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Pope In Armenia: Prayer at Armenian Metz Yeghern memorial in Tzitzernakaberd

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Pope Francis participated in a prayer service at the Tzitzernakaberd Memorial to the Metz Yeghern, or ‘Great Evil’, in Armenia on Saturday morning, offering an intercessory prayer and extensive silent prayer for the dead. The ecumenical prayer service, held in memory of those fallen in the massacre of Armenians under the Ottoman Empire in 1915, consisted in the Our Father prayer, the reading of two Biblical passages (Heb 10,32-36 & John 14,1-13), and an intercessory prayer by Pope Francis.

Also present at the prayer service was a small group of descendants of the Armenian refugees whom Pope Pius XI hosted at the papal residence in Castel Gandolfo after the Metz Yeghern.

At the conclusion of the service, the Holy Father stopped briefly to bless and water a tree in remembrance of his visit to the Tzitzernakaberd Memorial.

Below, please find a Vatican Radio English translation of the Pope’s intercessory prayer:

Christ, who crowns your saints,
who fulfills the will of your faithful
and looks with love and tenderness upon your creatures,
hear us from your holy heavens,
by the intercession of the holy Generatrix of God
and by the prayer of your saints
and those whom we remember today.
Hear us, O Lord, and have mercy.
Forgive us, expiate and remit our sins.
Make us worthy to glorify you with thankful hearts,
together with the Father and the Holy Spirit,
now and forever. Amen.


CNS photo/Paul Haring

Statement by the Director of the Holy See Press Office on the Orlando massacre

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The terrible massacre that has taken place in Orlando, with its dreadfully high number of innocent victims, has caused in Pope Francis, and in all of us, the deepest feelings of horror and condemnation, of pain and turmoil before this new manifestation of homicidal folly and senseless hatred. Pope Francis joins the families of the victims and all of the injured in prayer and in compassion. Sharing in their indescribable suffering he entrusts them to the Lord so they may find comfort. We all hope that ways may be found, as soon as possible, to effectively identify and contrast the causes of such terrible and absurd violence which so deeply upsets the desire for peace of the American people and of the whole of humanity.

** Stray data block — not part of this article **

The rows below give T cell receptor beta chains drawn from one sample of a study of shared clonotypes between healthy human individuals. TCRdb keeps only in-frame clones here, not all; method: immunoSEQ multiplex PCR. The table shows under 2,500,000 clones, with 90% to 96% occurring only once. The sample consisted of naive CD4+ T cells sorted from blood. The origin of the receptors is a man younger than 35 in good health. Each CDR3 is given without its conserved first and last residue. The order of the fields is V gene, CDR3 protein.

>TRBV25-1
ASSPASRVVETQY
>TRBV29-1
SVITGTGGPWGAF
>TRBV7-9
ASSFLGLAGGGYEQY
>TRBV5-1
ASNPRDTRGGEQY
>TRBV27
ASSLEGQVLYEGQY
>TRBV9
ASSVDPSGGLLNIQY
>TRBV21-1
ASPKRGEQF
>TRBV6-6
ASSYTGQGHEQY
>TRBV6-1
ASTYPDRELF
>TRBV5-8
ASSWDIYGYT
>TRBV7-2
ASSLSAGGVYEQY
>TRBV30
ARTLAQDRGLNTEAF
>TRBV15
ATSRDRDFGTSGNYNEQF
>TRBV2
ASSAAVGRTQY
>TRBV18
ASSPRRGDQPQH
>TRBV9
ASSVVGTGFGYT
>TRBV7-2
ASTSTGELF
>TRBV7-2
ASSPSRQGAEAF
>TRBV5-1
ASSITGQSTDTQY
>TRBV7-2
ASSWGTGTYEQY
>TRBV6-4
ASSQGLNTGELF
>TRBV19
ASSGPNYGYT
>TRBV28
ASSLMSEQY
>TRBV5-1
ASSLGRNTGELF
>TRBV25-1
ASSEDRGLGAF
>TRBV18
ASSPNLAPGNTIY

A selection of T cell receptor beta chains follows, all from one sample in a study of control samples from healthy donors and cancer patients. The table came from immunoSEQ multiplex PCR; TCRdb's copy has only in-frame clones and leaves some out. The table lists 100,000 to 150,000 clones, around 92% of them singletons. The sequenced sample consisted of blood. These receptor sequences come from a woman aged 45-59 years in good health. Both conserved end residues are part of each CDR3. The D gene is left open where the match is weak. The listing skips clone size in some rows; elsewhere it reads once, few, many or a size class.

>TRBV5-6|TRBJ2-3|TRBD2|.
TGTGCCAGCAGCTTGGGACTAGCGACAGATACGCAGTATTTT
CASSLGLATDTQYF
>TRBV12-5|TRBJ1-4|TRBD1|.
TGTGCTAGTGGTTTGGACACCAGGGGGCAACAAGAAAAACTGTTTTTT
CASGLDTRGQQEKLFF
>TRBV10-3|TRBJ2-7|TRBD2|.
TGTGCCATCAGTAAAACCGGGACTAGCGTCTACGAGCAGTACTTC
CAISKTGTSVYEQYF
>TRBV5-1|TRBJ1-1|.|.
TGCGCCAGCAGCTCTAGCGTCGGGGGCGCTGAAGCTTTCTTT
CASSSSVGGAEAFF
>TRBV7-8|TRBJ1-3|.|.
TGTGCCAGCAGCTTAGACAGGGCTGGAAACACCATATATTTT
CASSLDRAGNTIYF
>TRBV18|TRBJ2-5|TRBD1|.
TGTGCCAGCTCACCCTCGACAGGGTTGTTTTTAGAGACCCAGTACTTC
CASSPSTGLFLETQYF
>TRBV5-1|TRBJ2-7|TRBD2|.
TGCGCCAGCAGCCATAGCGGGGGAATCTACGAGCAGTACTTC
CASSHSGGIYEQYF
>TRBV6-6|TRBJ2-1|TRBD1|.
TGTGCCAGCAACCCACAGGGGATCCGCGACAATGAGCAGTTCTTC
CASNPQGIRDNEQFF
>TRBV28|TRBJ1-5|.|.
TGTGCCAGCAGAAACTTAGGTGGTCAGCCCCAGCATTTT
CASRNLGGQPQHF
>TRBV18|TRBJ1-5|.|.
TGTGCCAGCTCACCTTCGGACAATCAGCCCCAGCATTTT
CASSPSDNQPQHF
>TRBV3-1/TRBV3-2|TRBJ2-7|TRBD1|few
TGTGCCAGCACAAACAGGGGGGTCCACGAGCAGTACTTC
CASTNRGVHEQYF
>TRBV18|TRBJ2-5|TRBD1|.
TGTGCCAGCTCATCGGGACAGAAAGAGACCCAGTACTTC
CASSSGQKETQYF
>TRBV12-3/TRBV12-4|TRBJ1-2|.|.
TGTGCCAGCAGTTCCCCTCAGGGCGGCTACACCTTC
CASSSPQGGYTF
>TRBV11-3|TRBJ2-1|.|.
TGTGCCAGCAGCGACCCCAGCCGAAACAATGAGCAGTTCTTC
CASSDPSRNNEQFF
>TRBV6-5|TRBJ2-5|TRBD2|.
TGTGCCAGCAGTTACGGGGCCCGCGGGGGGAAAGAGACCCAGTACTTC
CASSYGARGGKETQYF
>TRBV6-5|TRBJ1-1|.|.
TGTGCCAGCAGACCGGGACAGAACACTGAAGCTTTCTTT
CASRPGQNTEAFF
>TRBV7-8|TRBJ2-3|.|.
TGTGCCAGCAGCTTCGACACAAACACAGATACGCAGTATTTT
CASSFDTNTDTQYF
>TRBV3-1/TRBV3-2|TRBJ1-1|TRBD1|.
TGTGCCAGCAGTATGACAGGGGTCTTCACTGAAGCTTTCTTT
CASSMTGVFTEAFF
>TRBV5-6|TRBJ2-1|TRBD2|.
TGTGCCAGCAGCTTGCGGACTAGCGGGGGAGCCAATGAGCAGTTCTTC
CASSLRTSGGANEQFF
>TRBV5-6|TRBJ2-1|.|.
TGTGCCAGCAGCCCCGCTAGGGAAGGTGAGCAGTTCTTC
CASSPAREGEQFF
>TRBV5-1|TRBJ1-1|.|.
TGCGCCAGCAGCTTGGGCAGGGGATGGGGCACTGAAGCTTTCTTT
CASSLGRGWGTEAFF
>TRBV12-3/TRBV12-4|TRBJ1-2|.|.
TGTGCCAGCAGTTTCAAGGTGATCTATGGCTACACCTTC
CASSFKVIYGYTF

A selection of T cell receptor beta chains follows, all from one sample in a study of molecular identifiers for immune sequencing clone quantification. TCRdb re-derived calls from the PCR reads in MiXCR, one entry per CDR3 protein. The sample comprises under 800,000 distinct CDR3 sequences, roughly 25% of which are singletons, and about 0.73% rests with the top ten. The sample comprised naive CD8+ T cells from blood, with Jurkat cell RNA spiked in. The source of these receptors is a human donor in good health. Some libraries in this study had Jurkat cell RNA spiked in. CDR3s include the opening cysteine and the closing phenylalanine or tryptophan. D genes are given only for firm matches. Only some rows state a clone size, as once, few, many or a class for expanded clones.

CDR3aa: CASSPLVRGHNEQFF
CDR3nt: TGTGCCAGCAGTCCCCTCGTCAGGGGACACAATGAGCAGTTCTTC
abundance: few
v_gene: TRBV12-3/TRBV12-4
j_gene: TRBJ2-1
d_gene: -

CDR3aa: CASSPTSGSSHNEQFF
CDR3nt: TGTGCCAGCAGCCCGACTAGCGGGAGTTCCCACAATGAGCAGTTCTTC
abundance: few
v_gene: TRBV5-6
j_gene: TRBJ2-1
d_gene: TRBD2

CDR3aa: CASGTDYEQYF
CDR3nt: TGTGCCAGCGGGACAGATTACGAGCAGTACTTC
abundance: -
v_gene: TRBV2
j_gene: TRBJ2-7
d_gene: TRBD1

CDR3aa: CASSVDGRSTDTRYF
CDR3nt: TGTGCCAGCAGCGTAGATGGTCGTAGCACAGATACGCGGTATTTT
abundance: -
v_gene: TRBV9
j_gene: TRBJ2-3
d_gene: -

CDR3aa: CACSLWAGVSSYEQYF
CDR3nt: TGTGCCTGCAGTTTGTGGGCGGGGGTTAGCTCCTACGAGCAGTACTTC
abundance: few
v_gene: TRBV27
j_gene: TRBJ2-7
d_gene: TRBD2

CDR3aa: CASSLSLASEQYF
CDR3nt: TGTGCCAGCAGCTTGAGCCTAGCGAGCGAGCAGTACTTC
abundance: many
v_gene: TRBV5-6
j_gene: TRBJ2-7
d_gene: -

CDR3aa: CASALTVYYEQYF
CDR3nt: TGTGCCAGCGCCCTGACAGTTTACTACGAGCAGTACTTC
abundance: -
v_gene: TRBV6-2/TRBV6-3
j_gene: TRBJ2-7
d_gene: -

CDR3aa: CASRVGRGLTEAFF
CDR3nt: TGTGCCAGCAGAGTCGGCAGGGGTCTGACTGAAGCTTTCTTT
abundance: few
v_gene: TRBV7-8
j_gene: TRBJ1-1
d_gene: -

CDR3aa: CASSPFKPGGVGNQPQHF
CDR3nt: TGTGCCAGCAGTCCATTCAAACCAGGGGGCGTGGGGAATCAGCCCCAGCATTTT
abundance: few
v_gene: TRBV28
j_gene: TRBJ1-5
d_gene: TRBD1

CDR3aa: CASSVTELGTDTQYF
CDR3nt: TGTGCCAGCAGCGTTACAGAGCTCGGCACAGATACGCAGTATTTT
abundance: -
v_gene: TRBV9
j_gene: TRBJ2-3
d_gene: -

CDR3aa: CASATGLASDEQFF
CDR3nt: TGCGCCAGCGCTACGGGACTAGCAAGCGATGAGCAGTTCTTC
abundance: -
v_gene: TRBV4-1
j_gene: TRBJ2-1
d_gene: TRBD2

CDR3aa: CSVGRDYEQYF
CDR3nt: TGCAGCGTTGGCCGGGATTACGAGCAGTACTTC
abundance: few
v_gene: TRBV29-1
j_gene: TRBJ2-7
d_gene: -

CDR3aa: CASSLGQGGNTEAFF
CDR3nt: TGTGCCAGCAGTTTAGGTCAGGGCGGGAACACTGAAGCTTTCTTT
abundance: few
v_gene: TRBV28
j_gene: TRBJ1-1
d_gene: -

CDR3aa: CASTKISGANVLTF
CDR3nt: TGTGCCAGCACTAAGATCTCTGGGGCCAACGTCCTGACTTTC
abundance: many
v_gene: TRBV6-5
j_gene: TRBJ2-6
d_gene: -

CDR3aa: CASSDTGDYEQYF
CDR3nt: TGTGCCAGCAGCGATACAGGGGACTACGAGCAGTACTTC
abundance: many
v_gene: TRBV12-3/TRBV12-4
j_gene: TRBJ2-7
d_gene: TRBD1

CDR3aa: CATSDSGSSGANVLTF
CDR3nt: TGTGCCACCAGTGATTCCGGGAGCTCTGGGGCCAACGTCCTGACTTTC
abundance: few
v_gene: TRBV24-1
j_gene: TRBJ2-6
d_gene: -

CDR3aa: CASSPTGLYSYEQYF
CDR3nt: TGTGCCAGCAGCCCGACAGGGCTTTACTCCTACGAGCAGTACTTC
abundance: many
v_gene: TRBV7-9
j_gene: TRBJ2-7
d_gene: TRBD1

Love as We Know It

Love As We Know It Promo

In light of the most recent exhortation by Pope Francis, Amoris Laetitia, Salt and Light TV wanted to remind people of what has been at the heart of the Church’s concern this past couple years, and that is the family. Salt and Light TV has been a part of this journey of the family with the Church, as Pope Francis called the Synods on the family and participated in the World Meeting of Families in Philadelphia in September of 2015. To better prepare ourselves and our viewers for these events, we brought together stories of families from Canada and the United States to see how families live out their vocation to married life and raising a family today. Now, these stories are given new life in a 3 part series called Love as We Know It.

 

Episode One: Called to Holiness
Premiere time: Tuesday, June 7, 2016 at 8 p.m. ET
Repeats:
Wednesday, June 8, 2016 at 12:00 a.m. ET
Wednesday, June 8, 2016 at 12:30 p.m. ET
Wednesday, June 8, 2016 at 6:30 p.m. ET

 

Episode Two: Choosing Life
Premiere time: Tuesday, June 14, 2016 at 8 p.m. ET
Repeats:
Wednesday, June 15, 2016 at 12:00 a.m. ET
Wednesday, June 15, 2016 at 12:30 p.m. ET
Wednesday, June 15, 2016 at 6:30 p.m. ET

 

Episode Three: Fatherhood
Premiere time: Tuesday, June 21, 2016 at 8 p.m. ET
Repeats:
Wednesday, June 22, 2016 at 12:00 a.m. ET
Wednesday, June 22, 2016 at 12:30 p.m. ET
Wednesday, June 22, 2016 at 6:30 p.m. ET

Filming the World Meeting of Families videos, featured in this series, had a profound impact on many of us. Spending a day with a family, being invited into their homes and into their lives was a privilege. As a young Catholic still unmarried, I was especially grateful to have before me examples of couples who had made it through sometimes difficult situations, or challenging decisions. They emerged not only to have a better sense of who they were as a couple, but as a family. I can think of one family I had the opportunity of filming who was an encouragement to me: the Taylors.

They live in Erie, Pennsylvania; they have three daughters and one boy they adopted when he was just a couple years old. I won’t share with you here they’re whole story – I’ll simply encourage you to watch Love as We Know It! – but what struck me most. Despite the difficult decision to welcome a new child into their home and having to go through the tedious process required for an adoption, they did it together. Keith and Mary Jean talked about it over and over again with their daughters until it was made official. Everyone was a part of the journey. “To want to form a family is to resolve to be a part of God’s dream, to choose to dream with him, to want to build with him, to join him in this saga of building a world where no one will feel alone, unwanted or homeless” (Address of the Holy Father at the prayer vigil for the Festival of Families in Philadelphia, Pennsylvania, September 26th, 2015). But this wasn’t a unique event in the life of their family. The Taylor home is open to everyone and have many times welcomed people who needed to rest, eat and play.

As the Holy Father’s post-synodal exhortation Amoris Laetitia made its appearance in a long list of papal documents on the family, he reminded us once more that the ‘joy of love’ is the fruit of a family “strengthened by generosity, commitment, fidelity and patience” (AL 4). It came as a conclusion to what the Church has experienced for the past couple years – after calling two Synods on the family and supporting the 8th World Meeting of Families – and as a springboard for a renewed energy in caring for families all over the world.